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Ecological bridges and barriers in pelagic ecosystems


Briscoe, DK and Hobday, AJ and Carlisle, A and Scales, K and Eveson, JP and Arrizabalaga, H and Druon, JN and Fromentin, JM, Ecological bridges and barriers in pelagic ecosystems, Deep-Sea Research Part II, 140 pp. 182-192. ISSN 0967-0645 (2017) [Refereed Article]

Copyright Statement

2016 Elsevier Ltd. All rights reserved.

DOI: doi:10.1016/j.dsr2.2016.11.004


Many highly mobile species are known to use persistent pathways or corridors to move between habitat patches in which conditions are favorable for particular activities, such as breeding or foraging. In the marine realm, environmental variability can lead to the development of temporary periods of anomalous oceanographic conditions that can connect individuals to areas of habitat outside a population's usual range, or alternatively, restrict individuals from areas usually within their range, thus acting as . ecological bridges or . ecological barriers. These temporary features can result in novel or irregular trophic interactions and changes in population spatial dynamics, and, therefore, may have significant implications for management of marine ecosystems. Here, we provide evidence of ecological bridges and barriers in different ocean regions, drawing upon five case studies in which particular oceanographic conditions have facilitated or restricted the movements of individuals from highly migratory species. We discuss the potential population-level significance of ecological bridges and barriers, with respect to the life history characteristics of different species, and inter- and intra-population variability in habitat use. Finally, we summarize the persistence of bridge dynamics with time, our ability to monitor bridges and barriers in a changing climate, and implications for forecasting future climate-mediated ecosystem change.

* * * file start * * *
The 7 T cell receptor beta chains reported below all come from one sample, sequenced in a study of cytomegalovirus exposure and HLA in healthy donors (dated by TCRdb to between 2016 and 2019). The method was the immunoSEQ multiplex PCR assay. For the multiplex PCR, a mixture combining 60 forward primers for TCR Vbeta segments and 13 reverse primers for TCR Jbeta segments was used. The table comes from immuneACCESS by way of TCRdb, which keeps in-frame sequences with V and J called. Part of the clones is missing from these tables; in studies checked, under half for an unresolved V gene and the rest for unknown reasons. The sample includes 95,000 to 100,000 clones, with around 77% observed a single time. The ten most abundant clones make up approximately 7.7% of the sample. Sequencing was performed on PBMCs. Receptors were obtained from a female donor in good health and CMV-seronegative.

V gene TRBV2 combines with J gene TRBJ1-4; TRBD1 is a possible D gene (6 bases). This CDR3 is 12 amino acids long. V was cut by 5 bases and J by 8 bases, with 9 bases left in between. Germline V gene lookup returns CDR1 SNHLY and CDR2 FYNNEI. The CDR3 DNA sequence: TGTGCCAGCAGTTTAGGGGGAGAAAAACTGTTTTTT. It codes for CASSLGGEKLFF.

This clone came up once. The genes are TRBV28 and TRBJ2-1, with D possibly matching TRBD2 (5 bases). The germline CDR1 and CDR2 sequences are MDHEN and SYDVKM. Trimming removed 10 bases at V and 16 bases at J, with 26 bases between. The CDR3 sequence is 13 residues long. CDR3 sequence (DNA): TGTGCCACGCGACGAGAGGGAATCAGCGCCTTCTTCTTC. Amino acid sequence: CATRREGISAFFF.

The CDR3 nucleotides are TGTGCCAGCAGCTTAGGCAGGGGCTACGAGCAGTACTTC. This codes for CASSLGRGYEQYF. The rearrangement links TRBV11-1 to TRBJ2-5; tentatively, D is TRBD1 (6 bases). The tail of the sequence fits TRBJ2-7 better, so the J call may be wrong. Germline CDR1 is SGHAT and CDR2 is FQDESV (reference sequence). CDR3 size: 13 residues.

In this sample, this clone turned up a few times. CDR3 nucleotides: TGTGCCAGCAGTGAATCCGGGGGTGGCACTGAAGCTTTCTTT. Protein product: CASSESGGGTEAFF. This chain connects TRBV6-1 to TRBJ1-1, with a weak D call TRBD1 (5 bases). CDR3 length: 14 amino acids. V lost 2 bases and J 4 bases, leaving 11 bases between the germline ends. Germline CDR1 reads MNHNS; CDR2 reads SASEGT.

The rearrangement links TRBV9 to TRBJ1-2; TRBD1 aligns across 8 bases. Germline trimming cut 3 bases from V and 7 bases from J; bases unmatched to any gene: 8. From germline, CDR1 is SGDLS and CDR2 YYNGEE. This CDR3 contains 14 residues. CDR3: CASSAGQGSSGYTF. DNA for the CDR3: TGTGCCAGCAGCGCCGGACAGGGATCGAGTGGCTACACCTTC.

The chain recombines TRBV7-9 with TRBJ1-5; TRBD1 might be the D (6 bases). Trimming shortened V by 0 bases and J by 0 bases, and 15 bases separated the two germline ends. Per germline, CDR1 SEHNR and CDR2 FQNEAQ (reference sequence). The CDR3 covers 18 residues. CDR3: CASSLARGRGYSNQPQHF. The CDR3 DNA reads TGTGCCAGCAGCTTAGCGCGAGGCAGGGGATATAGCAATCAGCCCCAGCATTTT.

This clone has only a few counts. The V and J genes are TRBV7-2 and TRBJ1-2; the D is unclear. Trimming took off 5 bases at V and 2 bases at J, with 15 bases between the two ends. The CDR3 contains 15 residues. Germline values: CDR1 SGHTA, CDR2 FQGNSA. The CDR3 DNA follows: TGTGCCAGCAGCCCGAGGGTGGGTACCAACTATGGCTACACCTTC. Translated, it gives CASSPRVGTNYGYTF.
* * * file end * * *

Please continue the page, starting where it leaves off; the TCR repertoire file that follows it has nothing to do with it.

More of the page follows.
Item Details

Item Type:Refereed Article
Keywords:species distribution, migration corridors, population connectivity, oceanographic features, tuna, billfish, marine mammal, Brazilian episode
Research Division:Biological Sciences
Research Group:Ecology
Research Field:Marine and estuarine ecology (incl. marine ichthyology)
Objective Division:Expanding Knowledge
Objective Group:Expanding knowledge
Objective Field:Expanding knowledge in the biological sciences
UTAS Author:Hobday, AJ (Dr Alistair Hobday)
ID Code:118804
Year Published:2017 (online first 2016)
Web of Science® Times Cited:35
Deposited By:Ecology and Biodiversity
Deposited On:2017-07-20
Last Modified:2018-07-11

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